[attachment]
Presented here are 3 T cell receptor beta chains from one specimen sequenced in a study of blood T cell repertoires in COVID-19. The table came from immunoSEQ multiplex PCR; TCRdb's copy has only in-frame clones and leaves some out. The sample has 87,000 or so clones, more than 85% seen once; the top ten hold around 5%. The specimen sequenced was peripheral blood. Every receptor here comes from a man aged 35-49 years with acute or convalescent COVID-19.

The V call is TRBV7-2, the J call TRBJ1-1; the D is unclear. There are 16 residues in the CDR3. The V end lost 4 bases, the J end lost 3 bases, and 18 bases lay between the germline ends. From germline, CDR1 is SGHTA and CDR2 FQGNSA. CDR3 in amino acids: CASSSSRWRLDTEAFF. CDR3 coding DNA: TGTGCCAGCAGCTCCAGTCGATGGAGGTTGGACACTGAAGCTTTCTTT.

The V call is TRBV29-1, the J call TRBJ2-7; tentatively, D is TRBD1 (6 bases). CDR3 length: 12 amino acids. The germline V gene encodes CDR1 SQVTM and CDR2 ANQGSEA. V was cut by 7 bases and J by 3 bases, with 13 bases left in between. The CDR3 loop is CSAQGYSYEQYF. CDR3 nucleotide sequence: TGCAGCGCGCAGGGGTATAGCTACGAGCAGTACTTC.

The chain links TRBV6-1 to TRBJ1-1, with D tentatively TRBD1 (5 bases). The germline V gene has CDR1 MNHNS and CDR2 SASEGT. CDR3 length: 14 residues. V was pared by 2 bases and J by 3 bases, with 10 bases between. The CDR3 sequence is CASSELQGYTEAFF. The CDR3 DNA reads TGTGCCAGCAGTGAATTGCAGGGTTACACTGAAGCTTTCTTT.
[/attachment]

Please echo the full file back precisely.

Presented here are 3 T cell receptor beta chains from one specimen sequenced in a study of blood T cell repertoires in COVID-19. The table came from immunoSEQ multiplex PCR; TCRdb's copy has only in-frame clones and leaves some out. The sample has 87,000 or so clones, more than 85% seen once; the top ten hold around 5%. The specimen sequenced was peripheral blood. Every receptor here comes from a man aged 35-49 years with acute or convalescent COVID-19.

The V call is TRBV7-2, the J call TRBJ1-1; the D is unclear. There are 16 residues in the CDR3. The V end lost 4 bases, the J end lost 3 bases, and 18 bases lay between the germline ends. From germline, CDR1 is SGHTA and CDR2 FQGNSA. CDR3 in amino acids: CASSSSRWRLDTEAFF. CDR3 coding DNA: TGTGCCAGCAGCTCCAGTCGATGGAGGTTGGACACTGAAGCTTTCTTT.

The V call is TRBV29-1, the J call TRBJ2-7; tentatively, D is TRBD1 (6 bases). CDR3 length: 12 amino acids. The germline V gene encodes CDR1 SQVTM and CDR2 ANQGSEA. V was cut by 7 bases and J by 3 bases, with 13 bases left in between. The CDR3 loop is CSAQGYSYEQYF. CDR3 nucleotide sequence: TGCAGCGCGCAGGGGTATAGCTACGAGCAGTACTTC.

The chain links TRBV6-1 to TRBJ1-1, with D tentatively TRBD1 (5 bases). The germline V gene has CDR1 MNHNS and CDR2 SASEGT. CDR3 length: 14 residues. V was pared by 2 bases and J by 3 bases, with 10 bases between. The CDR3 sequence is CASSELQGYTEAFF. The CDR3 DNA reads TGTGCCAGCAGTGAATTGCAGGGTTACACTGAAGCTTTCTTT.